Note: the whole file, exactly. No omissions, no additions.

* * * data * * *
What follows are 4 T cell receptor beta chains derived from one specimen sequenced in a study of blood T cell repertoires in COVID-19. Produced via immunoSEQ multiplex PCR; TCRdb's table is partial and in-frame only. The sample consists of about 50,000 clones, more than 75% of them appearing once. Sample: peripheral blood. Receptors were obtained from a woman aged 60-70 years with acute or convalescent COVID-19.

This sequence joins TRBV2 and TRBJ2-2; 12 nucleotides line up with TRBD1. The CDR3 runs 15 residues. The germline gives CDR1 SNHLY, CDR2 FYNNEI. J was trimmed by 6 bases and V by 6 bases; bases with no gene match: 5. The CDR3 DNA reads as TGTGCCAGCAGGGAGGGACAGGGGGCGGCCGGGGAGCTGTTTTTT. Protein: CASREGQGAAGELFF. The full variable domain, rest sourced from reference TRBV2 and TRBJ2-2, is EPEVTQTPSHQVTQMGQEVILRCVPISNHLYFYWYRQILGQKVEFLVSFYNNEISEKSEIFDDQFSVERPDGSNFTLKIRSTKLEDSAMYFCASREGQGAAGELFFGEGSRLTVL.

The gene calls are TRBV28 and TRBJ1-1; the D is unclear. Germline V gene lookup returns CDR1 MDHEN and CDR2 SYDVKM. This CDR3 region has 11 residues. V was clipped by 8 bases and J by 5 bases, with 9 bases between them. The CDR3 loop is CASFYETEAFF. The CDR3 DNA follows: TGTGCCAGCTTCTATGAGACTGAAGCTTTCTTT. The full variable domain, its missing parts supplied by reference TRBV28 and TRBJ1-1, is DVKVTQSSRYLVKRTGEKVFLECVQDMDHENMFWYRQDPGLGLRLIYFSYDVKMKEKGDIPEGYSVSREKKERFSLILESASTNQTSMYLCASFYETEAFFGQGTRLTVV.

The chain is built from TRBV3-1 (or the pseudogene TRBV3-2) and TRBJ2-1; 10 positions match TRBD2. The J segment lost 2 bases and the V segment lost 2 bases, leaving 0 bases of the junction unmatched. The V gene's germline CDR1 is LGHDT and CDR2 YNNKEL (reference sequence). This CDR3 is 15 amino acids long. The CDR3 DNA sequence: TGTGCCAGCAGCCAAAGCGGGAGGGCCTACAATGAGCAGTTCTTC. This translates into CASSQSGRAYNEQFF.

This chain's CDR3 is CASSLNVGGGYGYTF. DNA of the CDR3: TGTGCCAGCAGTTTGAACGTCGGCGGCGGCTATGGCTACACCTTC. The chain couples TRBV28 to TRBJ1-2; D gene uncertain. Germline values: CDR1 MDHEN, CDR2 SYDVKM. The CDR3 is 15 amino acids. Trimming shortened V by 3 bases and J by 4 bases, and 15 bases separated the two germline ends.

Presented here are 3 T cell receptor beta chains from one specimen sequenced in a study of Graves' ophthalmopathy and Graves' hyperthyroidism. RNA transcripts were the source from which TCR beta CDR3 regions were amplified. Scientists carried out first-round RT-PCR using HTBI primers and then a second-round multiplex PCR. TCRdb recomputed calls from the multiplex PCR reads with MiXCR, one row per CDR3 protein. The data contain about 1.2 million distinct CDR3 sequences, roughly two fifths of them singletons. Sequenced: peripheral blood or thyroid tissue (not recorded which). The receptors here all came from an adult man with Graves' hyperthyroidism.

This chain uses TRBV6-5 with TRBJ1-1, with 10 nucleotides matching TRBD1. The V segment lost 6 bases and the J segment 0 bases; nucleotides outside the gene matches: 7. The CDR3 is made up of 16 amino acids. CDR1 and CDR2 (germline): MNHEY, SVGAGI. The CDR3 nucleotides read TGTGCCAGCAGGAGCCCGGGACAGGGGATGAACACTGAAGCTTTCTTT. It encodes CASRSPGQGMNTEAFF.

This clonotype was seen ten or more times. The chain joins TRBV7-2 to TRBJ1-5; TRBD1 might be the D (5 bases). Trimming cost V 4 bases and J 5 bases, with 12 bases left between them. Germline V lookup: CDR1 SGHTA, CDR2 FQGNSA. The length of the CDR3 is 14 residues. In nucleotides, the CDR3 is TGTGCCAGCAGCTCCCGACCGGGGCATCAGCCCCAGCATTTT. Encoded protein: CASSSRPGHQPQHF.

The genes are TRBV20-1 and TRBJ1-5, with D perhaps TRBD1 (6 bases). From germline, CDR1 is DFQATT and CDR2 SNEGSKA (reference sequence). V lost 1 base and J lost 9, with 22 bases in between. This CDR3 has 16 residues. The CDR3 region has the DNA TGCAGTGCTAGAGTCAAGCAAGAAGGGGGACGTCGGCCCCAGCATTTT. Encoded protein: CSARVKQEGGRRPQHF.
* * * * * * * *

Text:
What follows are 4 T cell receptor beta chains derived from one specimen sequenced in a study of blood T cell repertoires in COVID-19. Produced via immunoSEQ multiplex PCR; TCRdb's table is partial and in-frame only. The sample consists of about 50,000 clones, more than 75% of them appearing once. Sample: peripheral blood. Receptors were obtained from a woman aged 60-70 years with acute or convalescent COVID-19.

This sequence joins TRBV2 and TRBJ2-2; 12 nucleotides line up with TRBD1. The CDR3 runs 15 residues. The germline gives CDR1 SNHLY, CDR2 FYNNEI. J was trimmed by 6 bases and V by 6 bases; bases with no gene match: 5. The CDR3 DNA reads as TGTGCCAGCAGGGAGGGACAGGGGGCGGCCGGGGAGCTGTTTTTT. Protein: CASREGQGAAGELFF. The full variable domain, rest sourced from reference TRBV2 and TRBJ2-2, is EPEVTQTPSHQVTQMGQEVILRCVPISNHLYFYWYRQILGQKVEFLVSFYNNEISEKSEIFDDQFSVERPDGSNFTLKIRSTKLEDSAMYFCASREGQGAAGELFFGEGSRLTVL.

The gene calls are TRBV28 and TRBJ1-1; the D is unclear. Germline V gene lookup returns CDR1 MDHEN and CDR2 SYDVKM. This CDR3 region has 11 residues. V was clipped by 8 bases and J by 5 bases, with 9 bases between them. The CDR3 loop is CASFYETEAFF. The CDR3 DNA follows: TGTGCCAGCTTCTATGAGACTGAAGCTTTCTTT. The full variable domain, its missing parts supplied by reference TRBV28 and TRBJ1-1, is DVKVTQSSRYLVKRTGEKVFLECVQDMDHENMFWYRQDPGLGLRLIYFSYDVKMKEKGDIPEGYSVSREKKERFSLILESASTNQTSMYLCASFYETEAFFGQGTRLTVV.

The chain is built from TRBV3-1 (or the pseudogene TRBV3-2) and TRBJ2-1; 10 positions match TRBD2. The J segment lost 2 bases and the V segment lost 2 bases, leaving 0 bases of the junction unmatched. The V gene's germline CDR1 is LGHDT and CDR2 YNNKEL (reference sequence). This CDR3 is 15 amino acids long. The CDR3 DNA sequence: TGTGCCAGCAGCCAAAGCGGGAGGGCCTACAATGAGCAGTTCTTC. This translates into CASSQSGRAYNEQFF.

This chain's CDR3 is CASSLNVGGGYGYTF. DNA of the CDR3: TGTGCCAGCAGTTTGAACGTCGGCGGCGGCTATGGCTACACCTTC. The chain couples TRBV28 to TRBJ1-2; D gene uncertain. Germline values: CDR1 MDHEN, CDR2 SYDVKM. The CDR3 is 15 amino acids. Trimming shortened V by 3 bases and J by 4 bases, and 15 bases separated the two germline ends.

Presented here are 3 T cell receptor beta chains from one specimen sequenced in a study of Graves' ophthalmopathy and Graves' hyperthyroidism. RNA transcripts were the source from which TCR beta CDR3 regions were amplified. Scientists carried out first-round RT-PCR using HTBI primers and then a second-round multiplex PCR. TCRdb recomputed calls from the multiplex PCR reads with MiXCR, one row per CDR3 protein. The data contain about 1.2 million distinct CDR3 sequences, roughly two fifths of them singletons. Sequenced: peripheral blood or thyroid tissue (not recorded which). The receptors here all came from an adult man with Graves' hyperthyroidism.

This chain uses TRBV6-5 with TRBJ1-1, with 10 nucleotides matching TRBD1. The V segment lost 6 bases and the J segment 0 bases; nucleotides outside the gene matches: 7. The CDR3 is made up of 16 amino acids. CDR1 and CDR2 (germline): MNHEY, SVGAGI. The CDR3 nucleotides read TGTGCCAGCAGGAGCCCGGGACAGGGGATGAACACTGAAGCTTTCTTT. It encodes CASRSPGQGMNTEAFF.

This clonotype was seen ten or more times. The chain joins TRBV7-2 to TRBJ1-5; TRBD1 might be the D (5 bases). Trimming cost V 4 bases and J 5 bases, with 12 bases left between them. Germline V lookup: CDR1 SGHTA, CDR2 FQGNSA. The length of the CDR3 is 14 residues. In nucleotides, the CDR3 is TGTGCCAGCAGCTCCCGACCGGGGCATCAGCCCCAGCATTTT. Encoded protein: CASSSRPGHQPQHF.

The genes are TRBV20-1 and TRBJ1-5, with D perhaps TRBD1 (6 bases). From germline, CDR1 is DFQATT and CDR2 SNEGSKA (reference sequence). V lost 1 base and J lost 9, with 22 bases in between. This CDR3 has 16 residues. The CDR3 region has the DNA TGCAGTGCTAGAGTCAAGCAAGAAGGGGGACGTCGGCCCCAGCATTTT. Encoded protein: CSARVKQEGGRRPQHF.